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UPDATE 3-Edwards Q1 profit beats, but 2012 outlook cut
* Q1 profit of 53 cents without items vs 48 cents view
* Strong rollout of new heart valve boosts quarterly profit
* Cuts full-year profit outlook by 12 cents on FDA panel delay
* Shares rise 3.6 percent in after-hours trading
By Susan Kelly
April 24 (Reuters) - Edwards Lifesciences Corp posted a better-than-expected quarterly profit on a strong launch for a new heart valve, but cut its full-year outlook, citing a delay in U.S. approval of the product for an expanded group of patients.
Shares of the medical device maker rose 3.6 percent after hours on the strong first-quarter results.
Edwards is rolling out its Sapien transcatheter heart valve after winning U.S. approval for the product in November for patients deemed too sick to undergo traditional open-heart surgery for valve replacement. The new valve is implanted via a catheter threaded to the heart through a leg artery or small incision between the ribs.
A U.S. Food and Drug Administration panel is scheduled on June 13 to consider whether the valve can be implanted in an additional high-risk patient group. Edwards had been hoping for an earlier panel date, which would have given sales a further boost.
The strong U.S. rollout for the new valve drove a 5-cent beat in the company's first-quarter earnings.
"The big focus is that U.S. sales are doing much better than anyone was expecting," said Jefferies analyst Raj Denhoy.
Irvine, California-based Edwards reported first-quarter net earnings on Tuesday of $65.1 million, or 55 cents per share, compared with net income of $63.9 million, or 53 cents per share, a year ago.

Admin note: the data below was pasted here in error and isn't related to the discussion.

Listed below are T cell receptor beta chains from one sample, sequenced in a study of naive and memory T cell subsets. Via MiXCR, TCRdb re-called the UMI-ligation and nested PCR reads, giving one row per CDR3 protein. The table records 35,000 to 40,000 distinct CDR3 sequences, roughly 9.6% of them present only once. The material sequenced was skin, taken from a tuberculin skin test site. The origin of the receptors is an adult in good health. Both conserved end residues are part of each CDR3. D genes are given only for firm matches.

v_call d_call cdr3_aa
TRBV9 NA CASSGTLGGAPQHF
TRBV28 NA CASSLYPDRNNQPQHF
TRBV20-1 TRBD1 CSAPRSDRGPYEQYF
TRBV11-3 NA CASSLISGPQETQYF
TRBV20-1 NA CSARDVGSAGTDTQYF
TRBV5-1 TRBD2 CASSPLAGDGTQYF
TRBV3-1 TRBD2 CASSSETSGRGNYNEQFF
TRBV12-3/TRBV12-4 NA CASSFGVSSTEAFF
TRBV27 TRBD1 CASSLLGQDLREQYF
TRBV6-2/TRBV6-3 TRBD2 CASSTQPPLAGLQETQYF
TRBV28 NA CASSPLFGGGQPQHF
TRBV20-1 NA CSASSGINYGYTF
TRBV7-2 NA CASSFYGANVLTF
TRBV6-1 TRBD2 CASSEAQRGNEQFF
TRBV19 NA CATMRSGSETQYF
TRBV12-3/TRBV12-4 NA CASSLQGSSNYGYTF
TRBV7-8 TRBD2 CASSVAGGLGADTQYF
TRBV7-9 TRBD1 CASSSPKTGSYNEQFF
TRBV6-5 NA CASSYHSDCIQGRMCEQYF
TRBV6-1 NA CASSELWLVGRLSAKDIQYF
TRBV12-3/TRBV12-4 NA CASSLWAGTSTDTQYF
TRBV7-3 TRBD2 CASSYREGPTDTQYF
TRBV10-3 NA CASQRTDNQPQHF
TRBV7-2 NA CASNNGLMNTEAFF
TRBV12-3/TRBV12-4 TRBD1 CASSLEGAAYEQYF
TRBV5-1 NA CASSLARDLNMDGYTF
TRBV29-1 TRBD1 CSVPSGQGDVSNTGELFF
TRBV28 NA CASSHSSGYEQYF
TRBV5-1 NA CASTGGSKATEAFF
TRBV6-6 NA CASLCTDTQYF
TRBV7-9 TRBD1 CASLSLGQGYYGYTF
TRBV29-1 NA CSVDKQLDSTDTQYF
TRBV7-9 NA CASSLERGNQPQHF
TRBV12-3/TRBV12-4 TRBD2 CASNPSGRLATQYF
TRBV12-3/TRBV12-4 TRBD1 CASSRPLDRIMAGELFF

Excluding special items, first-quarter earnings were 53 cents per share. Analysts on average expected 48 cents per share, according to Thomson Reuters I/B/E/S.
Edwards said net sales rose 13.5 percent to $459.2 million in the quarter. Sales of transcatheter heart valves rose 67.2 percent to $121.5 million. U.S. sales of the Sapien transcatheter valve were $41 million.
The medical device maker said so far it has trained 60 U.S. hospitals to implant the Sapien valve.
Analysts had been concerned that lack of a national Medicare reimbursement policy for the new valve would hamper sales. Regional Medicare offices are now considering reimbursement for the product on a case-by-case basis.
"Reimbursement uncertainty has caused some centers to postpone their training and others to delay procedures. However, physician and hospital interest in our Sapien program remains very high," Edwards Chief Executive Michael Mussallem told analysts on a conference call.
The company expects Medicare, the U.S. insurance program for the elderly, to issue a final coverage decision for the Sapien valve in early May.
Mussallem said physicians are working to address concerns raised by study data presented at a medical meeting last month that showed a possible link between leakage around the implanted valve and higher mortality rates.
Physicians are focused on adjustments that include improving the valve fit by altering the sizing of the device, he said.
Edwards cut its full-year profit forecast by 12 cents to a new range of $2.58 to $2.68 per share, citing the one-quarter delay in the date set for the FDA panel.
Analysts had been anticipating the company would lower its full-year forecast due to the delayed panel date.
It lowered its 2012 forecast for Sapien valve sales by $30 million, to a range of $530 million to $600 million. It now expects overall company sales this year at the low end of its prior forecast of $1.95 billion to $2.05 billion.
Edwards shares rose 3.6 percent to $76 in after-hours trading, from a Tuesday close of $73.33 on the New York Stock Exchange.
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